Land Services and Citizenship project (LSC I&II), targeted building the capacity of the urban poor for inclusive development in Ghana. LSC was a country programme and a partnership initiative with a focus on the Greater Accra Metropolitan Area (GAMA) to align urban development efforts at the national, local and community levels.
The project achieve the following objectives;
- increased public knowledge and information available on the magnitude and characteristics of settlements of the urban poor in GAMA.
- strengthened capacity of communities and local government institution to actively engaged in constructive, result-oriented community-local government dialogue.
This was done through;
- creating city-level profiling and mapping (includes informal trading spaces for selected MMAs)
- activating advocacy platforms and city-level dialogues for communities and organised groups
- capacity building for local government institutions and communities for effective engagement
In 2013, the People’s Dialogue on Human Settlements and Women in Informal Employment: Globalising and Organising (WIEGO) in Accra, Ghana initiated The Accra Local Economic Development (LED) Forum as part of the Informal City Dialogues process which sought to understand the relationship between the formal and informal in our cities and to envision a different, more inclusive and resilient future. This Project was under the sponsorship of the Rockefeller Foundation, the Institute of International Education, Inc. (IIE) ICD city grants with fund leverage from the Slum Dwellers’ International (SDI).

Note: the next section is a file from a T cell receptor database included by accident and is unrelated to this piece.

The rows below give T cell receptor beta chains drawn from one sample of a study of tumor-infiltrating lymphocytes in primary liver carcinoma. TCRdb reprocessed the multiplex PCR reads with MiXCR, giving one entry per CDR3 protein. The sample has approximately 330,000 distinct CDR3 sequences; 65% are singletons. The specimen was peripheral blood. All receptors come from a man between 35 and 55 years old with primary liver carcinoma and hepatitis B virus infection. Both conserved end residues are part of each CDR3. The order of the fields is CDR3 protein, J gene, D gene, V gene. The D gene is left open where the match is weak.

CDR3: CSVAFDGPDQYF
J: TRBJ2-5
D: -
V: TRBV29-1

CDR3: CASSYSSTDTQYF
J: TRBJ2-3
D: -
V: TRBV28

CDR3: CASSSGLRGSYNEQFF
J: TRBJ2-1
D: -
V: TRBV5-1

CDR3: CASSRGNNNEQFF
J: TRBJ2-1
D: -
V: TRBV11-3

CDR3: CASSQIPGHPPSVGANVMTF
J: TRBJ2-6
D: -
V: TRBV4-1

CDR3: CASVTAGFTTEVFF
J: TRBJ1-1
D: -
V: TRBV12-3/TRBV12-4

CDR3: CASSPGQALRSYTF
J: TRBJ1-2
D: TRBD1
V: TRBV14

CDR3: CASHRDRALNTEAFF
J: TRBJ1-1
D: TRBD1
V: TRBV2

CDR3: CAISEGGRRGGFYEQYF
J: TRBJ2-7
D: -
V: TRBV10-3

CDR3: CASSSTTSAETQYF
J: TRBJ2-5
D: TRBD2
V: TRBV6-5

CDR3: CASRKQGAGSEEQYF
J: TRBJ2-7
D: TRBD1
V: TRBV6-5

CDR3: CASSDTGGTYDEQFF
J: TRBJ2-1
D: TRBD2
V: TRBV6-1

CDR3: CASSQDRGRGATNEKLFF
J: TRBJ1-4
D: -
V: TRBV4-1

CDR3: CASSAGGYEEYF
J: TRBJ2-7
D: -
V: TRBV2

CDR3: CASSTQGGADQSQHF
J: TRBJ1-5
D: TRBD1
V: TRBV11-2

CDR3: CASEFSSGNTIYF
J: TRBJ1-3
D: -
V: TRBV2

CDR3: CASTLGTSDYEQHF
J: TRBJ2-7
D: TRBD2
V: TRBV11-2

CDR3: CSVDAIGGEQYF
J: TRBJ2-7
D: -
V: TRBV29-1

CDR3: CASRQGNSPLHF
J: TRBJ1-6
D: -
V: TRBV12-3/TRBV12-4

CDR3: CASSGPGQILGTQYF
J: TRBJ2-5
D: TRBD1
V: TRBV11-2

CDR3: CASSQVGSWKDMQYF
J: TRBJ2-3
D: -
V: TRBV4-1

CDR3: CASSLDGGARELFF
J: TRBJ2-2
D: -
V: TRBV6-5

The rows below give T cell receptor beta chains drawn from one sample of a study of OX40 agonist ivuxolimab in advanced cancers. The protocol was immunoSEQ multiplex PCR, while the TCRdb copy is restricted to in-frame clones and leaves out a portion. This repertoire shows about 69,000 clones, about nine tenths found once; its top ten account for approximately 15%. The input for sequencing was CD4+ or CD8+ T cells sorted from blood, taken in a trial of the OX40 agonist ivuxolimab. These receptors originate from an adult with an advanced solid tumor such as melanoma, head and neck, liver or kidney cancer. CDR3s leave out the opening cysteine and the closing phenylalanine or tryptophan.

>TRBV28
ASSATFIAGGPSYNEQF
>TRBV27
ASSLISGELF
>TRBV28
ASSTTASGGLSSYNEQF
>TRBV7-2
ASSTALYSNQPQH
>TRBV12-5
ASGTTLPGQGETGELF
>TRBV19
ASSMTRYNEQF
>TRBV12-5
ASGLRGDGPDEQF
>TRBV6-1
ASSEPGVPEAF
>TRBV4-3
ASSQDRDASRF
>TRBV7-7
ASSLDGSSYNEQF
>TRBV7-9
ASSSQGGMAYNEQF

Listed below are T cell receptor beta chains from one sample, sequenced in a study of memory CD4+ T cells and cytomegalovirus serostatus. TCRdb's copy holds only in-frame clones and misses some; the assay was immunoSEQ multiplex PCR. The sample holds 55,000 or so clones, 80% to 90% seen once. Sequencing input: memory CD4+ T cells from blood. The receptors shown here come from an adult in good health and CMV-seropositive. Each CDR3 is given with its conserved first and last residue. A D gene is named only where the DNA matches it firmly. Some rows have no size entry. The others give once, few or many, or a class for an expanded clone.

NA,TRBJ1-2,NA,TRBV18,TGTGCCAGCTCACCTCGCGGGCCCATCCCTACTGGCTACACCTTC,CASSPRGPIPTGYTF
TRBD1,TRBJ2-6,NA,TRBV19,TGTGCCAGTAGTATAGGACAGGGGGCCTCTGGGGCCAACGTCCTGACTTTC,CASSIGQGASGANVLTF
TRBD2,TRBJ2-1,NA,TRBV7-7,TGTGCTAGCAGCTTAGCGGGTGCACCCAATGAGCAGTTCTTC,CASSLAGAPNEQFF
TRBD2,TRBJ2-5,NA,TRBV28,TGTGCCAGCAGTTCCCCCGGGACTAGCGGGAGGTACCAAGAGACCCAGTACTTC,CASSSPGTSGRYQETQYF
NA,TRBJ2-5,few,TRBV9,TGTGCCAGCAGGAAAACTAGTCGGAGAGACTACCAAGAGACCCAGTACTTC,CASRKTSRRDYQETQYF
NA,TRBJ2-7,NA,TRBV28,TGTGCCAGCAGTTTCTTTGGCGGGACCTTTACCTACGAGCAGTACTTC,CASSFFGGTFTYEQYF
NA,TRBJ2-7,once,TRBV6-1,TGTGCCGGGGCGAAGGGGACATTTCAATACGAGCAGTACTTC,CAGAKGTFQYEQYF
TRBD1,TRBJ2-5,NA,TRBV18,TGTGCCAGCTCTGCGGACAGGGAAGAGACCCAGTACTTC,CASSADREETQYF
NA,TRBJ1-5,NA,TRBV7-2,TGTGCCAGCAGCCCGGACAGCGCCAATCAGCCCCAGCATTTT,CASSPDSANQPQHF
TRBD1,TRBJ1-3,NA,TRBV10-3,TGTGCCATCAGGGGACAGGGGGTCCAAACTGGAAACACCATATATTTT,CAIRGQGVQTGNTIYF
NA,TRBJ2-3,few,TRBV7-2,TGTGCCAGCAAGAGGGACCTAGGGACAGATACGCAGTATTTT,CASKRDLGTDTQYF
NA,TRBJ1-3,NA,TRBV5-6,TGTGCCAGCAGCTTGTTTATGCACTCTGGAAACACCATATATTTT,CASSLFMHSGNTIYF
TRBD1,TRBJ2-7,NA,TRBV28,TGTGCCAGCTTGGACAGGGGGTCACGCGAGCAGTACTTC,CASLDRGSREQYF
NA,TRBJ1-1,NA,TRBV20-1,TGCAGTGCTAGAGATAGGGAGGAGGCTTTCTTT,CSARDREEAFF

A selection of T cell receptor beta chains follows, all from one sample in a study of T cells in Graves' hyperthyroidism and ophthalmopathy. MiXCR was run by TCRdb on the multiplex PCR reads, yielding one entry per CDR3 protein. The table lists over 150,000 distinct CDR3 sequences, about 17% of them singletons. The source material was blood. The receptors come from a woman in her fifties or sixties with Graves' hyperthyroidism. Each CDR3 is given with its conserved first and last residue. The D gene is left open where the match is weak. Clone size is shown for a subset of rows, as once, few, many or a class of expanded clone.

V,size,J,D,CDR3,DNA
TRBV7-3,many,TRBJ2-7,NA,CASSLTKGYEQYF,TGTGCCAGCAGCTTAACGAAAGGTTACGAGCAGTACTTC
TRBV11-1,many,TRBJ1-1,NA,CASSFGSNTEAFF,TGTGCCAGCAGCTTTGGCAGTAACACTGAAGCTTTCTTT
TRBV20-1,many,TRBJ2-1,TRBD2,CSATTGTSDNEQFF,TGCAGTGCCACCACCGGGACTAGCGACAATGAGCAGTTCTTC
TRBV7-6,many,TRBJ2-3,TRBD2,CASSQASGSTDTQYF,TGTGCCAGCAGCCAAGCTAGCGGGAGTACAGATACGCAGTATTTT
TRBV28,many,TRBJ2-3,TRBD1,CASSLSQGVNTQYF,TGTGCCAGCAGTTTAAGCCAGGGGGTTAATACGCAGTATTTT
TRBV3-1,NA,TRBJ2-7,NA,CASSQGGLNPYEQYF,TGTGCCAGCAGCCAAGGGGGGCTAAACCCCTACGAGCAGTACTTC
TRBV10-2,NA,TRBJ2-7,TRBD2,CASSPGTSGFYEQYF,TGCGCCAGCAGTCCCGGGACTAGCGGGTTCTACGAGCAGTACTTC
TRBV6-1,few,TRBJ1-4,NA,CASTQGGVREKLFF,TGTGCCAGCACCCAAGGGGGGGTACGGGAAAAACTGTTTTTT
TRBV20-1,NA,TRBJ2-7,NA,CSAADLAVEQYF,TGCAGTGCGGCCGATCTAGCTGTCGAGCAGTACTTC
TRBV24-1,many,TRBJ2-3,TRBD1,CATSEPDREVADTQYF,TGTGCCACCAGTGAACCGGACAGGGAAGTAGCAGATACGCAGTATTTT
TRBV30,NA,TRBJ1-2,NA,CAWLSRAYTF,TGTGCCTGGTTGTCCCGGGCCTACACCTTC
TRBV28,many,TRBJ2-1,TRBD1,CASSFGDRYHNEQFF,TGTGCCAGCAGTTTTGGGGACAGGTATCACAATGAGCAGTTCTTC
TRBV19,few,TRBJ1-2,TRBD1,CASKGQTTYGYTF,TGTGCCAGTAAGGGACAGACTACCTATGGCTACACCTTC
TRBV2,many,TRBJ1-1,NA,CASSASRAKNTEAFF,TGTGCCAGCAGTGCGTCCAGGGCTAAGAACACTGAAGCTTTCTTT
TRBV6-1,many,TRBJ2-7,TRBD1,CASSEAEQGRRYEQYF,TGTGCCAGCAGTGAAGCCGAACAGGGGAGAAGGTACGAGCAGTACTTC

The Accra LED Forum was an institutional framework for developing collaborative strategies to support informal traders, led by the traders themselves. Its main aim was to enable Accra’s informal traders to build their capacity to engage private sector, traditional, local and national authority around urban spaces, an enabled environment for income generating activities, affordable basic infrastructure and livelihoods.
Some key achievement include;
- Creating Board Level Governance of the LED Forum